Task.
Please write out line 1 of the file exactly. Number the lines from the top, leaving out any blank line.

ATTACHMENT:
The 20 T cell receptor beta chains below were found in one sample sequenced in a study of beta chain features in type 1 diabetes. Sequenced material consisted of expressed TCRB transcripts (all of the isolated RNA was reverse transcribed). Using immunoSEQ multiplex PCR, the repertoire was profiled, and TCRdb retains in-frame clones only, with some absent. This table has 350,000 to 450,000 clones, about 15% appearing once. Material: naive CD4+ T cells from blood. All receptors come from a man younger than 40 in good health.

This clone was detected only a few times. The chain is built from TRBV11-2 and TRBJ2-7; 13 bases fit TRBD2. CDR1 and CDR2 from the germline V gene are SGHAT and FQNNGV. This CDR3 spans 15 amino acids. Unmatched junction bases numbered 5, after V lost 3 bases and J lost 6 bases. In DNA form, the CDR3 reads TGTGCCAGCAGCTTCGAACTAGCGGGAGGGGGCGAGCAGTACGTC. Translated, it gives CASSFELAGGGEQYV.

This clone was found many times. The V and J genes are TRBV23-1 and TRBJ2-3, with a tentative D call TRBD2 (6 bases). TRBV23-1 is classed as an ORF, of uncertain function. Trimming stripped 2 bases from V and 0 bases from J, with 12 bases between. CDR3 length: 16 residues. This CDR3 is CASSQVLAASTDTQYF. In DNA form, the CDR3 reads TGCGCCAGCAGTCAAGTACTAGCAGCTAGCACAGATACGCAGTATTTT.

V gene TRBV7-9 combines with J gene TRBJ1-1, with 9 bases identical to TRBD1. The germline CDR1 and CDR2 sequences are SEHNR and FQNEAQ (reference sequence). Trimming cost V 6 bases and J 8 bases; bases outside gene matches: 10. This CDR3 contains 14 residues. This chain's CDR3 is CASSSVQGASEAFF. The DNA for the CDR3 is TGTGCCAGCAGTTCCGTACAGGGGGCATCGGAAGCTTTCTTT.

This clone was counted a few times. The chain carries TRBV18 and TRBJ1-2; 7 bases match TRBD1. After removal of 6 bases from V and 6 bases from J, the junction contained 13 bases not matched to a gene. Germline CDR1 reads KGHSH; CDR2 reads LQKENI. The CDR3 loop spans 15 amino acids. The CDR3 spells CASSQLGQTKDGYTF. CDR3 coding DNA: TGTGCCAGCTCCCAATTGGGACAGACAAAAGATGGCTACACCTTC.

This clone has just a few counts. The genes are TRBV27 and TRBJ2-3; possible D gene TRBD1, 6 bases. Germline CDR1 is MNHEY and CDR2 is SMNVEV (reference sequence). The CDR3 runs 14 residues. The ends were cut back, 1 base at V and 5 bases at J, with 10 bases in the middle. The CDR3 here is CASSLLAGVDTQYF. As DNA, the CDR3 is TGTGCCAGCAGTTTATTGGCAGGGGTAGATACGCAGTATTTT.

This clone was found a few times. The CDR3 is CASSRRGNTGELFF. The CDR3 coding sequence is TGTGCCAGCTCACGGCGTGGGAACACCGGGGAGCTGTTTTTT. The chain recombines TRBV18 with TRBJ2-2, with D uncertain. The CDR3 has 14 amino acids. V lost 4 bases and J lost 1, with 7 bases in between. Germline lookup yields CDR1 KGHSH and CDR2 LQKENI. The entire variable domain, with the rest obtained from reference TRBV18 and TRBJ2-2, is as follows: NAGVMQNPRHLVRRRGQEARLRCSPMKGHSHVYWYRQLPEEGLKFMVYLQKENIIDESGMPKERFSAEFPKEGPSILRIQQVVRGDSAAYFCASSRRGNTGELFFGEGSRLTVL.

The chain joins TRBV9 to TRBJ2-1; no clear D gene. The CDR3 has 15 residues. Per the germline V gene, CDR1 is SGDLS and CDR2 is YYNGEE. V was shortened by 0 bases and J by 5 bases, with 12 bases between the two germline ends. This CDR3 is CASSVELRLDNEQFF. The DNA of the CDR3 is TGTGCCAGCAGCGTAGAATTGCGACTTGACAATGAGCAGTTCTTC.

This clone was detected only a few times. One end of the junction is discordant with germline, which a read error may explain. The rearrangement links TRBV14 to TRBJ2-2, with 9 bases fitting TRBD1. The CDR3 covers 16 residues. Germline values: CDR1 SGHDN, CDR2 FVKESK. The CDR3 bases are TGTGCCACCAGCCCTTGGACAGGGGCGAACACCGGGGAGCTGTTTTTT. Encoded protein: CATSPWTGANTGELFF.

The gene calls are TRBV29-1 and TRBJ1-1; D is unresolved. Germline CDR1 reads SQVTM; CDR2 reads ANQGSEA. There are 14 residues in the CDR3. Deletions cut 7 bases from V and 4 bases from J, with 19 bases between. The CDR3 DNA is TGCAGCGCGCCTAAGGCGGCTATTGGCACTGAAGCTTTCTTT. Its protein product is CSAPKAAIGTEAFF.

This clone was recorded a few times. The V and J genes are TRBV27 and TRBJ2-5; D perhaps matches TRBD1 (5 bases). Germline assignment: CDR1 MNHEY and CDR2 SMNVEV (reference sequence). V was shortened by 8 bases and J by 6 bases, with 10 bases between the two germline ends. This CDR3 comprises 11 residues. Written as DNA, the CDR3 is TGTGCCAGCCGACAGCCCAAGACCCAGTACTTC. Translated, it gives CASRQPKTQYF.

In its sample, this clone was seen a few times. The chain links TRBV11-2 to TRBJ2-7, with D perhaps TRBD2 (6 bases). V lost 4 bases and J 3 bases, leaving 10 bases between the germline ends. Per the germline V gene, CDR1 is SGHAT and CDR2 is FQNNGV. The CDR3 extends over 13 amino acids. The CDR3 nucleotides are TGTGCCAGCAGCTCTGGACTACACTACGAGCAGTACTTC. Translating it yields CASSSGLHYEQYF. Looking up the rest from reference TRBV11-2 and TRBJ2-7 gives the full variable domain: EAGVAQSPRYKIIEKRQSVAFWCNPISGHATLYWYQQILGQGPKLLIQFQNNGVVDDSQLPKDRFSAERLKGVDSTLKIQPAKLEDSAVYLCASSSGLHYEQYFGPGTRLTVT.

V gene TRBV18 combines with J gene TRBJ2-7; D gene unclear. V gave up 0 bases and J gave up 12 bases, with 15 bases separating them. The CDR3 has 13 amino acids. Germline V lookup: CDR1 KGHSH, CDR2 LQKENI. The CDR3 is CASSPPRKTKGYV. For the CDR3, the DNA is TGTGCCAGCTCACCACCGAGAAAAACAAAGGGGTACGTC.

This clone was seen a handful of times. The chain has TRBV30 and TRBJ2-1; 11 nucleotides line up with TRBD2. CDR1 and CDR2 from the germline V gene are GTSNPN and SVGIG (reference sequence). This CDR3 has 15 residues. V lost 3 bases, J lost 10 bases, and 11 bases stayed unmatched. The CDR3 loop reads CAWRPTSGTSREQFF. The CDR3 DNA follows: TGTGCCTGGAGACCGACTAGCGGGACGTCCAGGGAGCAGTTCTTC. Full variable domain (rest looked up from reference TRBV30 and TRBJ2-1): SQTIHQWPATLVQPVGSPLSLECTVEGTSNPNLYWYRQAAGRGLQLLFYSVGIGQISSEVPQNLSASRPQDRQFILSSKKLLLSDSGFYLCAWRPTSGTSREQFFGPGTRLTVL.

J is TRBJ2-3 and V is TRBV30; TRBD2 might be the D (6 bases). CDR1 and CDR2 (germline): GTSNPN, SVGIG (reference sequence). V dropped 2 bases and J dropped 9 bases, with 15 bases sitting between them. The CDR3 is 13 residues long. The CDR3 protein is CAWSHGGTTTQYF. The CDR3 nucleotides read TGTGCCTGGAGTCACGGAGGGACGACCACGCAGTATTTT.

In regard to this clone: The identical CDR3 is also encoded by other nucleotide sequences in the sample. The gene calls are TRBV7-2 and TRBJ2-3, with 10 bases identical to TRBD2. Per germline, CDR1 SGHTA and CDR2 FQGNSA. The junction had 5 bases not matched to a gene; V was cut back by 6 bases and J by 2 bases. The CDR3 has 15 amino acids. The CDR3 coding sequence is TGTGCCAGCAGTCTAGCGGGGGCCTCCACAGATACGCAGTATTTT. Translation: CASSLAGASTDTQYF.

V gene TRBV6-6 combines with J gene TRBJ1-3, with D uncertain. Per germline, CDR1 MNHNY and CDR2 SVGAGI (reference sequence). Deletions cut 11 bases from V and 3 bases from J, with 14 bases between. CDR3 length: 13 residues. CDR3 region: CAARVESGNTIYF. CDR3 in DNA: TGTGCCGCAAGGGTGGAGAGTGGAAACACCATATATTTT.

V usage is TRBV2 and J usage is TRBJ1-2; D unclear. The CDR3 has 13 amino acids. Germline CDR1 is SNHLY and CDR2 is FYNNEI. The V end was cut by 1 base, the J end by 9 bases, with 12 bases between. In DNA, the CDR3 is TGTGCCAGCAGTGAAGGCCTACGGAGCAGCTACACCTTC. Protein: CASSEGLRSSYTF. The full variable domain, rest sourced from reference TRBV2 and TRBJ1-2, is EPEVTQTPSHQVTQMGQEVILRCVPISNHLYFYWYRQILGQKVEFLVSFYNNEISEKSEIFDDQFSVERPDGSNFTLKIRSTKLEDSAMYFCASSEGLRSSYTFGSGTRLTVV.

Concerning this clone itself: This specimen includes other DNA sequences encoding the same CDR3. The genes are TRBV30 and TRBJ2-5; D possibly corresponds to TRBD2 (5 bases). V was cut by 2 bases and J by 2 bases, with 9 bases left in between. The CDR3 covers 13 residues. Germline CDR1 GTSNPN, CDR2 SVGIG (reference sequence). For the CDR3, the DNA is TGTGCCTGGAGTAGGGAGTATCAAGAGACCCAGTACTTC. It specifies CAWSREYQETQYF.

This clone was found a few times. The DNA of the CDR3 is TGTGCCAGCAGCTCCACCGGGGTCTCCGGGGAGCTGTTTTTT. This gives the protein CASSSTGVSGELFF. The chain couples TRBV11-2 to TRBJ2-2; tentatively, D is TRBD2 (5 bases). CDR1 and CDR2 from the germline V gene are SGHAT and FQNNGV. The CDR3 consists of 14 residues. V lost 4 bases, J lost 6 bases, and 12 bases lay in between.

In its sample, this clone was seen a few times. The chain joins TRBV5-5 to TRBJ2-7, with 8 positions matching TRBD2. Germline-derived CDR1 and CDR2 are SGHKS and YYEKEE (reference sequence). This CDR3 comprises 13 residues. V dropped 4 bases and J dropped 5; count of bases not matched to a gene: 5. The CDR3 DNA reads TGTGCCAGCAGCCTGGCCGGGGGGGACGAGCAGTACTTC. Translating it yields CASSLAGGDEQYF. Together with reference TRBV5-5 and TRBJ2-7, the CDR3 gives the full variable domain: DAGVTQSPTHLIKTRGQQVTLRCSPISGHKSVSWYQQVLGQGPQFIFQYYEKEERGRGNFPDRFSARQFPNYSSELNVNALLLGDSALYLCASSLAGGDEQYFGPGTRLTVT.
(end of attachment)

The 20 T cell receptor beta chains below were found in one sample sequenced in a study of beta chain features in type 1 diabetes. Sequenced material consisted of expressed TCRB transcripts (all of the isolated RNA was reverse transcribed). Using immunoSEQ multiplex PCR, the repertoire was profiled, and TCRdb retains in-frame clones only, with some absent. This table has 350,000 to 450,000 clones, about 15% appearing once. Material: naive CD4+ T cells from blood. All receptors come from a man younger than 40 in good health.